But these daily things had no interest or importance to him except as basic necessities that had to be taken care of. And in his utter devotion to the work of God he says he was often hungry, thirsty, ill-clothed and sleepless. *
33 But seek ye first the kingdom of God, and his righteousness; and all these things shall be added unto you.
"What is your life? It is even a vapour, that appeareth for a little time, and then vanisheth away?" Do we not know it? Perfectly well, no doubt. Why mention it then? Because, for one thing, we are in danger of overlooking it, and not wisely using the "little time;" and for another, that we are so liable to look at the matter wrongly, and consider ourselves the permanently-established witnesses of the developing purpose of God, instead of the passing cloudscape that we are.
We may quite fruitlessly watch "the signs of the times" in this frame of mind. We are exhorted to "watch," but the watching indicated is as much introspective as otherwise, and more so. Of what avail to any man will be the intellectual discernment of the Lord's coming, if he be not at the same time in the attitude of an obedient and patient servant? The prophet had to say to some in Israel: "Woe unto you that desire the day of the Lord!" The acceptable attitude is before us in Christ's teaching and the apostles'.
Christ likened the situation to "a man taking a far journey, who left his house, and gave authority to his servants, and to every man his work, and commanded the porter to watch." And he added, "Watch ye, therefore, for ye know not when the master of the house cometh." The servants were to be about their master's business in his house. This being their attitude, his coming would be well for them, whenever it might occur.
On another occasion he said, "Take heed to yourselves, lest at any time your hearts be overcharged with surfeiting and drunkenness and the cares of this life, and so that day come upon you unawares. . . . Watch ye therefore and pray always." The same idea is conveyed in Rev. xvi. 15, "Blessed is he that watcheth and keepeth his garments, " that is, walketh righteously; and of whom, like the faithful "few" in Sardis who had "not defiled their garments" the Lord will say, "They shall walk with me in white: for they are worthy."
The apostolic teaching is the same. Paul, speaking of times and seasons, says that though the day of the Lord will come as a thief in the night upon the world, it will not so overtake the children of light. "We are not of the night nor of darkness. Therefore, let us not sleep as do others; but let us watch and be sober." And the context illustrates his meaning, which may be briefly summed up in another expression of his-"patient continuance in well-doing."
If we can attain to this we shall have watched to good effect, whether we abide to the great day of the Lord's coming, or our vapour-life have vanished before he appear on the troubled scene. Many faithful watchers have had their turn and gone to rest. The great thing is that we follow in their footsteps.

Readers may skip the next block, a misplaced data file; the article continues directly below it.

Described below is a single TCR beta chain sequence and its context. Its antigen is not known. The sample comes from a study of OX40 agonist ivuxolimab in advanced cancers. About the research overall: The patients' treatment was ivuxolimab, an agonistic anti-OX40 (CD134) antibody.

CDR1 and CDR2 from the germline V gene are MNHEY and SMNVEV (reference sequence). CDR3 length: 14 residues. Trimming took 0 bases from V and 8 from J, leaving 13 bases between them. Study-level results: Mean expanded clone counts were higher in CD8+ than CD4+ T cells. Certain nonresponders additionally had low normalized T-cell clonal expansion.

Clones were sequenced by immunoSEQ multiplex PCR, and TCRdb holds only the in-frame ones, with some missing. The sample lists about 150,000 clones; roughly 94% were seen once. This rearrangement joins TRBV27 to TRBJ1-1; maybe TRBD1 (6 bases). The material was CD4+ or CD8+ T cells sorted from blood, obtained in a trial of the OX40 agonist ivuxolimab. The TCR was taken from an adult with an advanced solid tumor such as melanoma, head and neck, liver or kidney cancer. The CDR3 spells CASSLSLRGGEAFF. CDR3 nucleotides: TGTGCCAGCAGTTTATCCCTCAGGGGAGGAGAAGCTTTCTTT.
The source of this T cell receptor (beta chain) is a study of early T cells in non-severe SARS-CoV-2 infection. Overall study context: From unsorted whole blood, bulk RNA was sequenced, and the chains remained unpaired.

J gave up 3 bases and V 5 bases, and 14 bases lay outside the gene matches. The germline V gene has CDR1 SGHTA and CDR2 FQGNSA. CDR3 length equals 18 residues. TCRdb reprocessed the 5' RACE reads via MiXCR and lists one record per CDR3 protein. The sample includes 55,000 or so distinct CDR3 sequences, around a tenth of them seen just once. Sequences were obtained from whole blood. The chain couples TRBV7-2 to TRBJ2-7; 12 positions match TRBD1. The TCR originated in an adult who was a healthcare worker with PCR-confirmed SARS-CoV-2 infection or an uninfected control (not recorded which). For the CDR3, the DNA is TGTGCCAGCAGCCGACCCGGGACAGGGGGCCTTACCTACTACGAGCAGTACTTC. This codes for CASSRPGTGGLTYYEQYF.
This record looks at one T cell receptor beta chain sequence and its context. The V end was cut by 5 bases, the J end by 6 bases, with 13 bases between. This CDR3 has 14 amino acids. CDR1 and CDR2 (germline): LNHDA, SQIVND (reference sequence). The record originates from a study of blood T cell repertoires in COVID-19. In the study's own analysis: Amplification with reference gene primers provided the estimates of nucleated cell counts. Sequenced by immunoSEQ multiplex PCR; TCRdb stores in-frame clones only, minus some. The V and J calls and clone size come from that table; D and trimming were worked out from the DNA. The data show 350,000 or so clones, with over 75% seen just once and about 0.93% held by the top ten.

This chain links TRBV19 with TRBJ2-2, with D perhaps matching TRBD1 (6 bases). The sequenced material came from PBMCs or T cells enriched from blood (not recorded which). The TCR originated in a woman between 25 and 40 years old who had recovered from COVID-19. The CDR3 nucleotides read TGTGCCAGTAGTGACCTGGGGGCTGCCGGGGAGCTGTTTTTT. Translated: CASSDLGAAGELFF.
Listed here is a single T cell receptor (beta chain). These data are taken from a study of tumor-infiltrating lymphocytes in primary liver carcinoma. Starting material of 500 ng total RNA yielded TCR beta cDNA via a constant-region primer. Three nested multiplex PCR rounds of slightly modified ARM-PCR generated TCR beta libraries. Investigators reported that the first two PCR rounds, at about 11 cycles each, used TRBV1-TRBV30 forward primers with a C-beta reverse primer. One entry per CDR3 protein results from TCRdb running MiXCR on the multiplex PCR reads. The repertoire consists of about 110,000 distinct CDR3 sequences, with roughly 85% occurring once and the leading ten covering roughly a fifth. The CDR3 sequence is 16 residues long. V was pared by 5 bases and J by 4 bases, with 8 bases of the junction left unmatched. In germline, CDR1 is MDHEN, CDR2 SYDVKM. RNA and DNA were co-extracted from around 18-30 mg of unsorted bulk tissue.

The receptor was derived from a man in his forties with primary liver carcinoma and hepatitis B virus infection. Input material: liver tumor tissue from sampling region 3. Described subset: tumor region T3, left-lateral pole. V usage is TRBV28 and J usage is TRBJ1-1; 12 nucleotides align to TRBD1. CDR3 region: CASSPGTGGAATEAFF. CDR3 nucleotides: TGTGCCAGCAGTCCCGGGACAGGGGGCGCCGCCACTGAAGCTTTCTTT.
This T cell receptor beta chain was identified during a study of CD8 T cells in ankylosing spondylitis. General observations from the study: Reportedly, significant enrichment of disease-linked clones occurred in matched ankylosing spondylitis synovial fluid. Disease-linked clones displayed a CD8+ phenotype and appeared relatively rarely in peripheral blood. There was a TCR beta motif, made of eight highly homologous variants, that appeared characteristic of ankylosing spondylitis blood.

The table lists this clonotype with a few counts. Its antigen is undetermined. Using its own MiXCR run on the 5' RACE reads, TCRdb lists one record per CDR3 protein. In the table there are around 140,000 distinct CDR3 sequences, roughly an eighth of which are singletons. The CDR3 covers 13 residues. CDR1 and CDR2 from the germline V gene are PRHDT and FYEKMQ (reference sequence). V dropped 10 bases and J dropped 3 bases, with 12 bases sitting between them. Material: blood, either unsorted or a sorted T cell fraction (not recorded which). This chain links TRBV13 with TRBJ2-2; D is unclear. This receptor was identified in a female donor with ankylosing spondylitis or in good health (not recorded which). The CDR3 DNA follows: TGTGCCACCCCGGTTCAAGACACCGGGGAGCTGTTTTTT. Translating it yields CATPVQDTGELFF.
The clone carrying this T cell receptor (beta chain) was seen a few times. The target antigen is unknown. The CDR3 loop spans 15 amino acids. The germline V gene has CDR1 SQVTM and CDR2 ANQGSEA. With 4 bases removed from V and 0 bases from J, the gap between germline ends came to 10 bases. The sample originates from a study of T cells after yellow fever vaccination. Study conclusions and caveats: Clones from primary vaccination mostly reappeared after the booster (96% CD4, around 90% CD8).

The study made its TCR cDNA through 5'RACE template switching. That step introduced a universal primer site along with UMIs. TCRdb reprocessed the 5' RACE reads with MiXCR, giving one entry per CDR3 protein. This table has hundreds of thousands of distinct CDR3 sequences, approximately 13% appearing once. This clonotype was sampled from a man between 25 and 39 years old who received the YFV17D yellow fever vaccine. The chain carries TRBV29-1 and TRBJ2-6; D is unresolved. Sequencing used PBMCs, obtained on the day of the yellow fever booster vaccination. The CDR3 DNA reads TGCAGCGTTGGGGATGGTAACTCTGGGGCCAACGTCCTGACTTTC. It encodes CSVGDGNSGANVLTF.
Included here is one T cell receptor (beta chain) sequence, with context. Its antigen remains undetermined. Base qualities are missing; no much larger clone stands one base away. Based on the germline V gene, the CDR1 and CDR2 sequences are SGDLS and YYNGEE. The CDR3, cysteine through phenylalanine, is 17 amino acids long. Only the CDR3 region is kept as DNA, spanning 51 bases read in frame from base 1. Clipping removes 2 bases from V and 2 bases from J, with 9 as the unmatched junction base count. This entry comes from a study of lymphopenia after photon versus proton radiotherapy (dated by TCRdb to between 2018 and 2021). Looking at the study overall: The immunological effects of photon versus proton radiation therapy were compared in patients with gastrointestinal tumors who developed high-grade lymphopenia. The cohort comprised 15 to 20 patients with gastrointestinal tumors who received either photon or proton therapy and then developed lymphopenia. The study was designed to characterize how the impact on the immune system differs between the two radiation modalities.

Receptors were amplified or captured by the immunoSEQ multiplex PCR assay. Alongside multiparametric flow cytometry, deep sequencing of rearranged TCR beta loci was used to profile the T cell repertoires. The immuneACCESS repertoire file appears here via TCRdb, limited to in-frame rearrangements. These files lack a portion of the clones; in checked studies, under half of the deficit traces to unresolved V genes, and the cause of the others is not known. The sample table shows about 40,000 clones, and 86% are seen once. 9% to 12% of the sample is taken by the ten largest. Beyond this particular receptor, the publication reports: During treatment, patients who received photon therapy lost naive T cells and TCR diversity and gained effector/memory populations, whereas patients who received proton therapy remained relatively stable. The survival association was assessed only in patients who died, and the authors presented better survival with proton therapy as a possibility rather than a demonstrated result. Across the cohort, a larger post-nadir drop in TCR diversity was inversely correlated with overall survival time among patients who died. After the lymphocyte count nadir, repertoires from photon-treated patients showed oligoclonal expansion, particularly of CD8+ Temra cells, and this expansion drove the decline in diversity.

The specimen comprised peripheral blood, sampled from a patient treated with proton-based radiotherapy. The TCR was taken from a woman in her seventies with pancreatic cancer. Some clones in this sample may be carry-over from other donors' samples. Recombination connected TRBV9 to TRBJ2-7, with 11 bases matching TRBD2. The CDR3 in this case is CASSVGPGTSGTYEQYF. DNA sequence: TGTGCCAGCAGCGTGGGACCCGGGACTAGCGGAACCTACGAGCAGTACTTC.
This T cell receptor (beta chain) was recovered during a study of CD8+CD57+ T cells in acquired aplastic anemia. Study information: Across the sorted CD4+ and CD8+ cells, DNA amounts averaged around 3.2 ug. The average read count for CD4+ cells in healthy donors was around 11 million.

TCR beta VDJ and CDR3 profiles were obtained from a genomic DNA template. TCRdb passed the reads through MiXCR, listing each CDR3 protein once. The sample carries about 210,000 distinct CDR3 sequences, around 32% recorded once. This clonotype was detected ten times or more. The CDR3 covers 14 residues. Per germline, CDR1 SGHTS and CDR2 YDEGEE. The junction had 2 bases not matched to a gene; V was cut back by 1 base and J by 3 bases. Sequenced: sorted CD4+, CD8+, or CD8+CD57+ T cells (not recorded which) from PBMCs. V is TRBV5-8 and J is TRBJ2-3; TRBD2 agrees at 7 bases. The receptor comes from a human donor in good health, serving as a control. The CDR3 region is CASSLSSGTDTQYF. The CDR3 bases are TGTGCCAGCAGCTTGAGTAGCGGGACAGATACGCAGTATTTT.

The attempts of some to fix the day and hour of the Lord's coming are not wise. Seeing that the duration of our own life is so uncertain, they would do better to concentrate attention on the "to-day" of opportunity. The concern of others as to the disposal of temporalities at the crisis of our summons to the judgment-seat is natural, but not altogether practical. "Sufficient unto the day is the evil thereof."
If we seek first the kingdom of God, He will direct our temporal affairs. When Joseph sent for his brethren he said, "Regard not your stuff, for the good of all the land of Egypt is yours." When Jesus called Peter and Andrew, and James and John, on the shore of the sea of Galilee, they left their nets and boats "immediately and followed him." And, as a sister well remarks, if we are of their mind, we shall not be more tied to our surroundings than they were to theirs.
We do well, of course, to gather what information we can from the Scriptures as to the details connected with the solemn work of "our gathering together unto him," and these remarks are not intended to discourage such endeavour, but rather to emphasise the great object of our existence, for the furtherance of which the Christadelphian has for many years laboured, namely, that by the power of the Word on senses exercised by reason of use, we be developed into "a people prepared for the Lord."
The Christadelphian, April 1896. p147
34 Take therefore no thought for the morrow: for the morrow shall take thought for the things of itself. Sufficient unto the day is the evil thereof.
We know that reasonable plans must be made, especially where other people's welfare and convenience are concerned. We find Paul planning where he will go and whom he will meet. But he manifests no concern about providing for his own future support or welfare. The basic principles are clear, and the more firmly we lay hold of them, the closer we are to life-
The future is entirely in God's hands.
He has guaranteed to take care of His children.
Today alone is our concern.
We must, today, use what He has given us in His work, having faith in Him to provide for the future. He guarantees care in the future ONLY if we properly use today. *
* Bro Growcott - Be Ye Therefore Perfect